Area codes 410, 443, and 667

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Maryland consists of the red and blue areas. The red area indicates area codes 410, 443, and 667.

Area codes 410, 443, and 667 are telephone area codes serving the eastern half of the U.S. state of Maryland, including the Baltimore metropolitan area and the Eastern Shore. The 410 area code is the original area code, while the 443 and 667 codes are overlay codes. 443 and 667 were primarily used with cell phones and CLEC carriers such as Comcast or Cavalier Telephone when introduced but have since become universal in their carrier availability.


Before these area codes were created, all of Maryland had been served by 301 since the institution of area codes in 1947, even though the state is home to two very large metropolitan areas—Baltimore and the Maryland suburbs of Washington, D.C. (area code 202). This made Maryland one of the most-populous states to be served by a single area code. However, by the late 1980s, 301 was on the verge of exhaustion due to the rapid growth of the Baltimore and Washington suburbs, as well as the proliferation of fax machines and pagers.

The number shortage problem was exacerbated by the use of 202 as a de facto overlay for the entire Washington metro area. Every number assigned on the Maryland side of the metro, as well as in northern Virginia's area code 703, was given a "hidden" number in 202, making it possible to complete a call within the metro area with only seven digits. One consequence of this was that a central office prefix could not be duplicated anywhere in the Washington area. Thus, if a 202-574 number was in use in the District or a 703-574 number was in use in northern Virginia, the corresponding 301-574 number could only be assigned to an area considered a safe distance from Washington, such as but not limited to in the Eastern Shore.

The partial overlay ended in 1990, but it soon became apparent that this would not free up enough numbers to meet demand. By the fall of 1990, it was apparent that there was no way to stave off the immediate need for a new area code in Maryland. In November 1990, a plan to add a second area code to the state was announced. It was decided that the Baltimore metropolitan area and the Eastern Shore would get the new area code, area code 410, while western and southern Maryland—including the Washington suburbs—would remain with the 301 area code.[1] The western half of the state retained 301 because the bulk of Maryland's population resides in the Washington suburbs. On the other side of the Potomac River, many of the same factors resulted in most of the old 703 territory outside of Northern Virginia split off as area code 540 in 1995.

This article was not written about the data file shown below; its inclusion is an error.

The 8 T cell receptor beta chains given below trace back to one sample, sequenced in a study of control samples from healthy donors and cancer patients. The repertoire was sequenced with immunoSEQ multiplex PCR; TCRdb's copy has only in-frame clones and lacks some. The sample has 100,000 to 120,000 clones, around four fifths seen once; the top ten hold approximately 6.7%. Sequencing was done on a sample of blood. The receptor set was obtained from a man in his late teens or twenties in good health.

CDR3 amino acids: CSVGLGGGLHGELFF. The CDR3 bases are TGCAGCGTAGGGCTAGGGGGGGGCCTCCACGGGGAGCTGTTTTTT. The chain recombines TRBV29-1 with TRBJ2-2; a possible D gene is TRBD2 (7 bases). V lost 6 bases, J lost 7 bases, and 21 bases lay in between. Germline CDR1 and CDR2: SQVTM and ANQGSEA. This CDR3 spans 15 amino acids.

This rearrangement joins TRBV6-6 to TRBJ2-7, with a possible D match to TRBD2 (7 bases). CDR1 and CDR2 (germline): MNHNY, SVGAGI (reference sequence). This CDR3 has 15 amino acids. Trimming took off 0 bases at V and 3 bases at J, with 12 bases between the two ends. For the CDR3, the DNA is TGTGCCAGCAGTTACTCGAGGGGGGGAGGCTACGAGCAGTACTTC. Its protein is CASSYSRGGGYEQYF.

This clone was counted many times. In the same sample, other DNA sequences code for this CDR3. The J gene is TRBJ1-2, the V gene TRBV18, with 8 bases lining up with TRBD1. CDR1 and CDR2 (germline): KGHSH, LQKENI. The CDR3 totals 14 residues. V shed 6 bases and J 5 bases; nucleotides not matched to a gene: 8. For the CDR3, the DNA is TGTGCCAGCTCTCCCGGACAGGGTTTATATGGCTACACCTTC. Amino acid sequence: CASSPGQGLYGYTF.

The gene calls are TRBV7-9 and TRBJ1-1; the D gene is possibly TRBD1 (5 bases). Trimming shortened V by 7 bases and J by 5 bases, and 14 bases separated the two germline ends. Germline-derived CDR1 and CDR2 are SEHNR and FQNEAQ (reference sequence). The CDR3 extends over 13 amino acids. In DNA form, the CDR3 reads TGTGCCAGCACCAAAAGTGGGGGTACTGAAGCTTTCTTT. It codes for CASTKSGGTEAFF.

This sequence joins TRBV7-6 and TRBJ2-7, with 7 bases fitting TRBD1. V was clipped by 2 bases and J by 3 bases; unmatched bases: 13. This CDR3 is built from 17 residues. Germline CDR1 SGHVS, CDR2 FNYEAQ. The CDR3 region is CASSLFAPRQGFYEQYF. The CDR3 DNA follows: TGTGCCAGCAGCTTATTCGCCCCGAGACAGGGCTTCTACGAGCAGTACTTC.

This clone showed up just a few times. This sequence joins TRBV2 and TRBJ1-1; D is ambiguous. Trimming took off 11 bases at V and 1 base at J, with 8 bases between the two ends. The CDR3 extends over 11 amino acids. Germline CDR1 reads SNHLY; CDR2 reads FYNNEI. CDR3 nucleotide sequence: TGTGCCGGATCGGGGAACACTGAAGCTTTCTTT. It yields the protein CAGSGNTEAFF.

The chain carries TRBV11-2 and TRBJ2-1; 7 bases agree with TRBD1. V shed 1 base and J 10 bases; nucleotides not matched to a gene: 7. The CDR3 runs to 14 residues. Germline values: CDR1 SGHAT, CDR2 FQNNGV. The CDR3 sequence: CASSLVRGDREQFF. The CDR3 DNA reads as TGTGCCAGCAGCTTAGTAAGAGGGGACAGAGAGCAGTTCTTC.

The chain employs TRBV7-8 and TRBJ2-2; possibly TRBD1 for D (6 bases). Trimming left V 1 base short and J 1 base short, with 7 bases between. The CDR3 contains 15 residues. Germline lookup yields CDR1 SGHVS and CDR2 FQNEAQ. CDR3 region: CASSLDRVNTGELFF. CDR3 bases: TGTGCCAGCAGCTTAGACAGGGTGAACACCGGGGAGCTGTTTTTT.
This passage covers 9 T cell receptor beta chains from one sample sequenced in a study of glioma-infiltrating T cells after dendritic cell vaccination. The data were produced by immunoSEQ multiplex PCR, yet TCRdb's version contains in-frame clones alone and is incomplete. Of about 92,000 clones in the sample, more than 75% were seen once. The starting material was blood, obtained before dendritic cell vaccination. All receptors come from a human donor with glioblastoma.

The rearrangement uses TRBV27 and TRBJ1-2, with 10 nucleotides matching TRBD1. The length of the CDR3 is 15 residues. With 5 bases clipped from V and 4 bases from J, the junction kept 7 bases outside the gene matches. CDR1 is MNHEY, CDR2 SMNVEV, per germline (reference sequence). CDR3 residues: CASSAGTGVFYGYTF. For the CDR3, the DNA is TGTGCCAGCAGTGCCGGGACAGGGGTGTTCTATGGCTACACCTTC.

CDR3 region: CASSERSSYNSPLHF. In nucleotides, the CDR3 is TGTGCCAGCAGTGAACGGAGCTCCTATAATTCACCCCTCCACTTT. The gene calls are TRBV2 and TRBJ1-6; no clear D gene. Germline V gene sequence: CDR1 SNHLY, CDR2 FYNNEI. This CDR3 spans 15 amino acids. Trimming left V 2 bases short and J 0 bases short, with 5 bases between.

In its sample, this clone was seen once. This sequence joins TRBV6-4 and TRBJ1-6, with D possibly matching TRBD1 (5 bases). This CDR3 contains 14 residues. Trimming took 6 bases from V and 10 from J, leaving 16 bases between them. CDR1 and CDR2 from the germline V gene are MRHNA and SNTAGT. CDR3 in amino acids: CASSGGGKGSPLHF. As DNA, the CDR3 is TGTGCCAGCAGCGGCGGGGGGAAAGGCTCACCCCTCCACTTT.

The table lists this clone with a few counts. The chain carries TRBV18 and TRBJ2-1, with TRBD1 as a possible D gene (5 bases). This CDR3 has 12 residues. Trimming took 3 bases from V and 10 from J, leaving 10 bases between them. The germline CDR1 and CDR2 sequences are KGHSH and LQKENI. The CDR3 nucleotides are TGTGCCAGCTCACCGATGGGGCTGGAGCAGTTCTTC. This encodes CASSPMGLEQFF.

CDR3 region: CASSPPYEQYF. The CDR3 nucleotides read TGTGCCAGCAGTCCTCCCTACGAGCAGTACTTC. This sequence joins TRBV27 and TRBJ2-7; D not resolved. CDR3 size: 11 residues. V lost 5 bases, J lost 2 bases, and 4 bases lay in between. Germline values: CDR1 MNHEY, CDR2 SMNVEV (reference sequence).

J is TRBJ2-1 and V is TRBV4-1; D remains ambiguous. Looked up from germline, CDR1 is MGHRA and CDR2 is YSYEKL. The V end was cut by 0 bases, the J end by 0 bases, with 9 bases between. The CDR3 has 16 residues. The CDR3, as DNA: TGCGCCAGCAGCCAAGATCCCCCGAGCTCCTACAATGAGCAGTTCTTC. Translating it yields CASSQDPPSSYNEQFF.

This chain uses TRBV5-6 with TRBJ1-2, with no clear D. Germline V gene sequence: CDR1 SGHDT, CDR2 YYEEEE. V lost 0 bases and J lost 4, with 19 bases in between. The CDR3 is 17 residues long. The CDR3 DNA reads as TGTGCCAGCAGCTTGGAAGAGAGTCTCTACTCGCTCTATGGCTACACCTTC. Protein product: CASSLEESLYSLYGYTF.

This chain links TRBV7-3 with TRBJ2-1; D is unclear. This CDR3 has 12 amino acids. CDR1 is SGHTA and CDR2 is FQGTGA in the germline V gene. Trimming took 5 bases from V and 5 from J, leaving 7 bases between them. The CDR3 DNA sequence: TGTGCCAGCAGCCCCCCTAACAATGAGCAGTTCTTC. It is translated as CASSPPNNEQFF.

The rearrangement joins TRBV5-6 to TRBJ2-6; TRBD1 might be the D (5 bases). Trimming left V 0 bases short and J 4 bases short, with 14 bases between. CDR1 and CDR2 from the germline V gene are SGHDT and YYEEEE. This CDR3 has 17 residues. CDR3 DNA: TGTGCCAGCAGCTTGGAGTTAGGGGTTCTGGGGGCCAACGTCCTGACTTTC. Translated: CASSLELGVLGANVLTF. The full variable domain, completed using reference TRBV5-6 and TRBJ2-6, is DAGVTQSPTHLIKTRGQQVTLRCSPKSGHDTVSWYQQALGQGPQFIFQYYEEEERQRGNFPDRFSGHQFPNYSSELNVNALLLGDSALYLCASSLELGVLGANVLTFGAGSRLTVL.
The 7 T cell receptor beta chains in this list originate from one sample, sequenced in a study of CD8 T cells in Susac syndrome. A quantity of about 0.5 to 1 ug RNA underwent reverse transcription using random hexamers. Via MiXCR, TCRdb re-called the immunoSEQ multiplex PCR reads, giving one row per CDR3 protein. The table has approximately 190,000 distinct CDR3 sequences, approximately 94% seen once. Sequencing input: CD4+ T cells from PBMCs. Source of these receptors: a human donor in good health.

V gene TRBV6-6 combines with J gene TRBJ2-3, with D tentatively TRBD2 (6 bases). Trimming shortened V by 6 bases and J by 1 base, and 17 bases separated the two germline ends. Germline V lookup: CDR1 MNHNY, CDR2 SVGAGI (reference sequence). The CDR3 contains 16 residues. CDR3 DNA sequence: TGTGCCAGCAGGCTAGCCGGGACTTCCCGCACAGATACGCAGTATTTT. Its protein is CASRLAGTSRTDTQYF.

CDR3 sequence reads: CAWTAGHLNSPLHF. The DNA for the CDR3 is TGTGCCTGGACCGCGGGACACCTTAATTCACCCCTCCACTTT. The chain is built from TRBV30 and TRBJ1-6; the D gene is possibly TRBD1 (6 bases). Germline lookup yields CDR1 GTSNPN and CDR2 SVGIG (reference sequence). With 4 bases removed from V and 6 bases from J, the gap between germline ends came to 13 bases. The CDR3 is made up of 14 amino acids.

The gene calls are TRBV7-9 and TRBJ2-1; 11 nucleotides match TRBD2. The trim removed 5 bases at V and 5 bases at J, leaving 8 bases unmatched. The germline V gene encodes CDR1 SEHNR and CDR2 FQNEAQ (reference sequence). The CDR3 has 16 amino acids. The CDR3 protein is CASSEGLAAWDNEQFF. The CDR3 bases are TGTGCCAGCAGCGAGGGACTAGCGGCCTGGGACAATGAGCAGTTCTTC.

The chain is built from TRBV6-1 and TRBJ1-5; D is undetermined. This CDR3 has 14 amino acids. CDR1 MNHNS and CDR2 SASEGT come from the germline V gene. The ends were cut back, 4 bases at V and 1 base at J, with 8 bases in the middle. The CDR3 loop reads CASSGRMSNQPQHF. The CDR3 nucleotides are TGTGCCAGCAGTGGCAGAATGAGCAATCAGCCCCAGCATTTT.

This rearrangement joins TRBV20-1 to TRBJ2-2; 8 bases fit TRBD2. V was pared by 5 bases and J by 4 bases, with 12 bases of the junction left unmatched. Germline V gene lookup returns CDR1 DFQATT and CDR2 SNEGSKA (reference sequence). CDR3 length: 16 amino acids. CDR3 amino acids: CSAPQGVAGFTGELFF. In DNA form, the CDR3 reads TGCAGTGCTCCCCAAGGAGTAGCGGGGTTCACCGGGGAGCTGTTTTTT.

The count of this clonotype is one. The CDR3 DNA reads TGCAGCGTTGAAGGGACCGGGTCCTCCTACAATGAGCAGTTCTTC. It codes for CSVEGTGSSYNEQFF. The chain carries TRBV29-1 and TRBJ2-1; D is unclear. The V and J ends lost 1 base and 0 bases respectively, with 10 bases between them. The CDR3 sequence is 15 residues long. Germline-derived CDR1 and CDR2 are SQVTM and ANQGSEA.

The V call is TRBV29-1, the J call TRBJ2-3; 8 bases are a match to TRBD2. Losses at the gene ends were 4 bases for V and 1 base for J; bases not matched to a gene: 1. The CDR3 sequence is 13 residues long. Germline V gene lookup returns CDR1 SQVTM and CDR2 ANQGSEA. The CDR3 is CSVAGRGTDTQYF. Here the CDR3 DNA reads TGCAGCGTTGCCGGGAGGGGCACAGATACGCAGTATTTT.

Area code 410 officially entered service on October 6, 1991; it was initially implemented in permissive-dialing mode, not as a flash-cut, with the 10-digit dialing scheme coming in for local calls across the new 301/410 boundary. The split largely followed metro lines. However, parts of Anne Arundel, Carroll, Frederick, and Howard counties were split between area codes 301 and 410.[2][a] Effective November 1, 1991, ten-digit dialing was required when calling a different area code in Maryland.[3]

Although the split was intended to be a long-term solution, within five years 410 was already close to exhaustion due to the proliferation of cell phones and pagers, particularly in and around Baltimore. To solve this problem, area code 443 was overlaid onto the 410 territory on July 1, 1997. Overlays were a new concept at the time, and had met resistance because of the requirement for ten-digit dialing. Conventional wisdom would have called for a split in which Baltimore retained 410, with the Eastern Shore switching to 443. However, even with 410 on the verge of exhaustion, the Eastern Shore was not deemed large enough for implementing a separate numbering plan area. Additionally, Bell Atlantic (now Verizon), the largest telephone provider in the region, wanted to spare Eastern Shore residents the expense and burden of changing their numbers for the second time in a decade.

By 2011, the 410/443 area was once again running out of numbers because of the continued proliferation of cell phones. To spare residents another number change to a new area code, a third overlay code, area code 667, was implemented on March 24, 2012.[4] This had the effect of assigning 24 million numbers to just over four million people.


The counties served by these area codes include:


  1. ^ a b c d Four counties were split between area code 301 and 410.
    • Anne Arundel County was assigned area code 410, except Laurel exchanges 210, 317, 490, 497, 498, 596, 604, 725, and 778 and Marlboro exchange 952 remained area code 301.
    • Carroll County was assigned area code 410, except Mount Airy exchange 829 remained area code 301.
    • Howard County was assigned area code 410, except Mount Airy exchange 829 and Laurel exchanges 210, 317, 490, 497, 598, 604, 725, and 776 remained area code 301.
    • Frederick County remained area code 301, except Union Bridge exchange 775 and New Windsor exchange 635 was assigned 410.[2]


  1. ^ "New area code coming". The Baltimore Sun. November 21, 1990. p. E6.
  2. ^ a b "New area code for eastern Maryland". The Baltimore Sun. November 1, 1991. p. 1A.
  3. ^ "Now Area Codes Count in Md." The Washington Post. November 2, 1992. p. B9.
  4. ^ Fazeli Fard, Maggie (October 12, 2011). "Maryland's new 667 area code goes into effect in 2012". The Washington Post. Retrieved July 23, 2012.

External links[edit]

Maryland area codes: 240/301, 410/443/667
North: 717/223, 484/610
West: 301/240 area codes 410/443/667 East: 302, Atlantic Ocean
South: 757/948
Delaware area codes: 302
Pennsylvania area codes: 215/267/445, 223/717, 272/570, 412, 484/610, 724, 814, 878
Virginia area codes: 276, 434, 540, 571/703, 757/948, 804